The main aim of our study is to determine the demographic pattern and outcome of unknown patients in our setting and to review the care provided to such patients and further improve it. To the best of our knowledge, there are no literature studies on this subgroup of unknown patients in our trauma centre. With this purpose, we set out to assess the spectrum of unknown patients presenting to the trauma centre of our Hospital.
The aim is to determine the demographic pattern and outcome of unknown patients admitted to the Advanced Trauma Centre of PGIMER, Chandigarh.
• To determine the average length of stay of unknown patients (Table 1).
|Length of stay (in days)||438||9.7603||12.3918||1||124|
• To determine the gender predominance and age group of these unknown patients (Figures 1 and 2).
• To determine the primary cause of injury and type of injury, and outcome in unknown patients (Figures 3 and 4).
The study was conducted in the Advanced Trauma Centre of PGIMER, Chandigarh.
We used a cross-sectional research design, which includes both a retrospective and prospective study.
Sources of Data
The data was collected from hospital records of all the unknown patients admitted to the Advanced Trauma Centre of PGIMER, Chandigarh.
Methods of data collection
For this study, the data was collected by using a semi-structured questionnaire. The investigators developed a tool for the present study based on the objectives, a review of the literature and the suggestion of the experts of the Hospital administration area. The study tool consisted of cr no of the patient; age group patient belongs, gender of the patient, who brought the unknown patients to PGI, under which department did patient got admitted, referral place and Hospital, cause of injury, type of injury, date of admission, date of discharge, mode of treatment and outcome of patients.
The population for the present study is unknown patients admitted at PGIMER, Chandigarh.
All unknown patients covered who were admitted from 2018 to till March 2022.
All patients were included.
Not willing to participate in a study.
Data processing and analysis
This was a cross-sectional study carried out in PGIMER, and the proposed participants were from the Advanced Trauma Centre of PGIMER to participate in the research study. Data will be taken from hospital records of patients. Privacy will be strictly protected during the entire study procedure. Data will be analyzed by SPSS software.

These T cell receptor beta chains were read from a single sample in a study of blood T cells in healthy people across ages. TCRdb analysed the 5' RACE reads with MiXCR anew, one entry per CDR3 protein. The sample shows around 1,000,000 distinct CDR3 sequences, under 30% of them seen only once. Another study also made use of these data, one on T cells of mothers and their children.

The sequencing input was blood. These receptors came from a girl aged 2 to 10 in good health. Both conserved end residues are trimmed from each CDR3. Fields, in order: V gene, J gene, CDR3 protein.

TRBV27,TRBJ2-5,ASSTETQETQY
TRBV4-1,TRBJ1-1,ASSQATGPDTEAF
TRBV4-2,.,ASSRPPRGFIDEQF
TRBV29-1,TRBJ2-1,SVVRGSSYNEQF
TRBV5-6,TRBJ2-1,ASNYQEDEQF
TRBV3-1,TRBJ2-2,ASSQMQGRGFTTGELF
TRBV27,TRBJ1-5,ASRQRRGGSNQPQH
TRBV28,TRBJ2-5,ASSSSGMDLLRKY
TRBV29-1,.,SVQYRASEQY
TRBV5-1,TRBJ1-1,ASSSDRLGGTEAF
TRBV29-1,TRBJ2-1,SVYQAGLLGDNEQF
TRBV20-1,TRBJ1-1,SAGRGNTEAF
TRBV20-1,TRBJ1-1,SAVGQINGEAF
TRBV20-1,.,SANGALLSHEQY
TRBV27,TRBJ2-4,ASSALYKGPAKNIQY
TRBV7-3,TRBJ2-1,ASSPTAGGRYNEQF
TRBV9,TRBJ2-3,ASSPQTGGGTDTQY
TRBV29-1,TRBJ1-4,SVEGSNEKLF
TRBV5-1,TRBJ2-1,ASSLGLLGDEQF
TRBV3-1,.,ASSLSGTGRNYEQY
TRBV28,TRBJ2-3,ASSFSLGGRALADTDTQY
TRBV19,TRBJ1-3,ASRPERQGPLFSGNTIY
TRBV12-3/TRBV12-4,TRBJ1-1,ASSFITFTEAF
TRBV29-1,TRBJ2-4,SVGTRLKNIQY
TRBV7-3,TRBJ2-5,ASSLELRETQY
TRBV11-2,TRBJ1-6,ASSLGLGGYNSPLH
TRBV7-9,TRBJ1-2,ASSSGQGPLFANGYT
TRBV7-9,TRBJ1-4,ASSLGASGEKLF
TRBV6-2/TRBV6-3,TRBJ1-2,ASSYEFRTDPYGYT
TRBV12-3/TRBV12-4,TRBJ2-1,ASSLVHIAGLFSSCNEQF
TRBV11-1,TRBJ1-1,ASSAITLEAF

During this period, emergency clinical services were available 24 hours and seven days a week with faculty, residents, and nurses, while all surgical sub-specialist teams were available 24x7. Laboratory and imaging services and operation theatre were also operational 24 hours and 7 days a week.
Protocol at our institute for unknown patients
In our Hospital (PGIMER, Chandigarh), when an unknown patient is admitted to Pgimer, he/she is treated free of cost. When an unknown patient is admitted, ANS (sister i/c of the ward) gives information to APRO (Public relation officer) and police. Our NGO Lifeline and nursing officer helps patients with daily routine work and treatment issues, daily cleaning, diet etc. Police try to find out the address of the unknown patient. Our institute Pgimer Chandigarh provides all medicine, ot services, ICU services, ward services etc to these patients free of cost.
When the patient becomes healthy, then information is again sent in writing to APRO Office by ANS. Then the patient is evaluated; if he can walk and talk, he can be sent home by bus/ train, for which Pgimer arranges bus/ railway tickets. If the patient cannot walk, then an ambulance is arranged for the patient and sent back home. If the patient doesn’t know anything about home address then help of ashrams like Serve humanities Serve God, Guru Ashra, Prab ashra, Sarbat da Bhalla etc., is taken.
During the study period from 1st January 2018 to 31st March, 2022 total of 53583 patients reported to the trauma centre, out of which 438 were unknown patients, accounting for 1% (approx) of all patients. Out of 438 Unknown patients, 413 (94.3%) were male, and 25 (5.7%) were female, giving a male to female ratio of 17:1. Unknown patients were part of the major age group 30-60 years 71.5% (313), followed by the younger age group less than 30 years 26.7% and least were age greater than 60 years 1.8% (8). The major cause of trauma was a road traffic accident (RTA), accounting for 83.6% (366), followed by various others like burns, etc. 6.8%, railway accidents 5.5% (24) and assault 4.1% (18). Most of the unknown patients had a head injury of 66% (289), followed by multiple limb fractures 21.9% (96), soft tissue injury 5.5% (24) and 6.6% (29). So major of unknown got admitted to the neurosurgery department 51.4% (225), followed by orthopaedics, 21.7% (95), some in multiple departments, 18.3% (80) and some in the surgery department, 8.7% (38). The majority of the unknown was brought by health care workers 74% (324), secondly by police personal 11.6% (51), followed by NGOs and others 4.1% (18). While checking the demographic profile of the patient, the majority of patients were from Haryana 39.5% (173), followed by Chandigarh, 28.1% (123), and followed by Punjab, 26.3% (115), Himachal Pradesh 5.3% (23), least from Uttar Pradesh 0.9% (4). On analysing the outcome, the majority were discharged 62.1% (272), followed by brought dead or died here 31.3% (137), there were 5.7% (25) patients absconded, and 0.9% (4) was referred back. Of 438 patients, 272 (62.1%) became known during treatment, but 166 (37.9%) remain unknown after treatment. The average length of stay seen in unknown patients was 9.7 days in 438 patients, with a standard deviation of 12.4. Most unknowns were referred from urban areas, accounting for 84.9% (372), and few from rural areas, accounting for 15.1% (66) (Figures 5-9).